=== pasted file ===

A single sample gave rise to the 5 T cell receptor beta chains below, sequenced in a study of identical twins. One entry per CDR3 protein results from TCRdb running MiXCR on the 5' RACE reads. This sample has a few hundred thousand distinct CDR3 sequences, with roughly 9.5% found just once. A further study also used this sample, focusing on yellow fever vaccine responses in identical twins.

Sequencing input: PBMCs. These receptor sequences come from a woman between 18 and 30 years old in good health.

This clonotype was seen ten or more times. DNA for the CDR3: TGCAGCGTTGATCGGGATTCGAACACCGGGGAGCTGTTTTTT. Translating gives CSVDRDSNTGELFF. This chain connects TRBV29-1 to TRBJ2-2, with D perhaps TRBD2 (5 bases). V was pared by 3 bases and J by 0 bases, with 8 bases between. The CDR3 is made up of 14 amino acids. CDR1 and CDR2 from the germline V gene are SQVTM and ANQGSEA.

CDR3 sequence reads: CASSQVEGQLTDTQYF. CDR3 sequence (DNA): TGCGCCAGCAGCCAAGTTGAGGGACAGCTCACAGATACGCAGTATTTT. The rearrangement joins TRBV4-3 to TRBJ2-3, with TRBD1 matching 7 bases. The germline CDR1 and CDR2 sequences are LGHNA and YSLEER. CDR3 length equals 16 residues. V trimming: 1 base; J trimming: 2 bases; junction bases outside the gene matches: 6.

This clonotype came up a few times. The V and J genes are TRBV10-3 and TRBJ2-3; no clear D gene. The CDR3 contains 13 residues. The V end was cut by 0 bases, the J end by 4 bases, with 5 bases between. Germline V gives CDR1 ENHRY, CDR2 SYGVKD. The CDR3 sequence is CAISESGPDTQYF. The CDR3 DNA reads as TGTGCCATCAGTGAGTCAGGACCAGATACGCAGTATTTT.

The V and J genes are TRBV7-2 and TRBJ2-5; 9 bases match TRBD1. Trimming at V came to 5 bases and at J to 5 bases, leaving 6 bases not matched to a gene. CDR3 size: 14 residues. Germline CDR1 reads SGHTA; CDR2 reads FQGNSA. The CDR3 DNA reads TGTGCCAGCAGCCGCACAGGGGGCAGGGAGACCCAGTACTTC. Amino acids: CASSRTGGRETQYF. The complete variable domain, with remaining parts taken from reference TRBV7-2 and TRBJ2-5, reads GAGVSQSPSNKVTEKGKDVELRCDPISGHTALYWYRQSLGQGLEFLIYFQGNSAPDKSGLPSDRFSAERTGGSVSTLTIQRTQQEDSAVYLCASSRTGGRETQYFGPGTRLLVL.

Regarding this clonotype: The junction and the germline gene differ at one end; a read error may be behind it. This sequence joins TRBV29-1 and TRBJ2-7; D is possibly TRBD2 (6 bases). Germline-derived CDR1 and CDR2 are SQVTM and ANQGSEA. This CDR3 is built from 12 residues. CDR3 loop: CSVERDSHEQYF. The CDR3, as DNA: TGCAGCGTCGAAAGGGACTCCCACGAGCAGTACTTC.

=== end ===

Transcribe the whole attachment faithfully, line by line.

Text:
A single sample gave rise to the 5 T cell receptor beta chains below, sequenced in a study of identical twins. One entry per CDR3 protein results from TCRdb running MiXCR on the 5' RACE reads. This sample has a few hundred thousand distinct CDR3 sequences, with roughly 9.5% found just once. A further study also used this sample, focusing on yellow fever vaccine responses in identical twins.

Sequencing input: PBMCs. These receptor sequences come from a woman between 18 and 30 years old in good health.

This clonotype was seen ten or more times. DNA for the CDR3: TGCAGCGTTGATCGGGATTCGAACACCGGGGAGCTGTTTTTT. Translating gives CSVDRDSNTGELFF. This chain connects TRBV29-1 to TRBJ2-2, with D perhaps TRBD2 (5 bases). V was pared by 3 bases and J by 0 bases, with 8 bases between. The CDR3 is made up of 14 amino acids. CDR1 and CDR2 from the germline V gene are SQVTM and ANQGSEA.

CDR3 sequence reads: CASSQVEGQLTDTQYF. CDR3 sequence (DNA): TGCGCCAGCAGCCAAGTTGAGGGACAGCTCACAGATACGCAGTATTTT. The rearrangement joins TRBV4-3 to TRBJ2-3, with TRBD1 matching 7 bases. The germline CDR1 and CDR2 sequences are LGHNA and YSLEER. CDR3 length equals 16 residues. V trimming: 1 base; J trimming: 2 bases; junction bases outside the gene matches: 6.

This clonotype came up a few times. The V and J genes are TRBV10-3 and TRBJ2-3; no clear D gene. The CDR3 contains 13 residues. The V end was cut by 0 bases, the J end by 4 bases, with 5 bases between. Germline V gives CDR1 ENHRY, CDR2 SYGVKD. The CDR3 sequence is CAISESGPDTQYF. The CDR3 DNA reads as TGTGCCATCAGTGAGTCAGGACCAGATACGCAGTATTTT.

The V and J genes are TRBV7-2 and TRBJ2-5; 9 bases match TRBD1. Trimming at V came to 5 bases and at J to 5 bases, leaving 6 bases not matched to a gene. CDR3 size: 14 residues. Germline CDR1 reads SGHTA; CDR2 reads FQGNSA. The CDR3 DNA reads TGTGCCAGCAGCCGCACAGGGGGCAGGGAGACCCAGTACTTC. Amino acids: CASSRTGGRETQYF. The complete variable domain, with remaining parts taken from reference TRBV7-2 and TRBJ2-5, reads GAGVSQSPSNKVTEKGKDVELRCDPISGHTALYWYRQSLGQGLEFLIYFQGNSAPDKSGLPSDRFSAERTGGSVSTLTIQRTQQEDSAVYLCASSRTGGRETQYFGPGTRLLVL.

Regarding this clonotype: The junction and the germline gene differ at one end; a read error may be behind it. This sequence joins TRBV29-1 and TRBJ2-7; D is possibly TRBD2 (6 bases). Germline-derived CDR1 and CDR2 are SQVTM and ANQGSEA. This CDR3 is built from 12 residues. CDR3 loop: CSVERDSHEQYF. The CDR3, as DNA: TGCAGCGTCGAAAGGGACTCCCACGAGCAGTACTTC.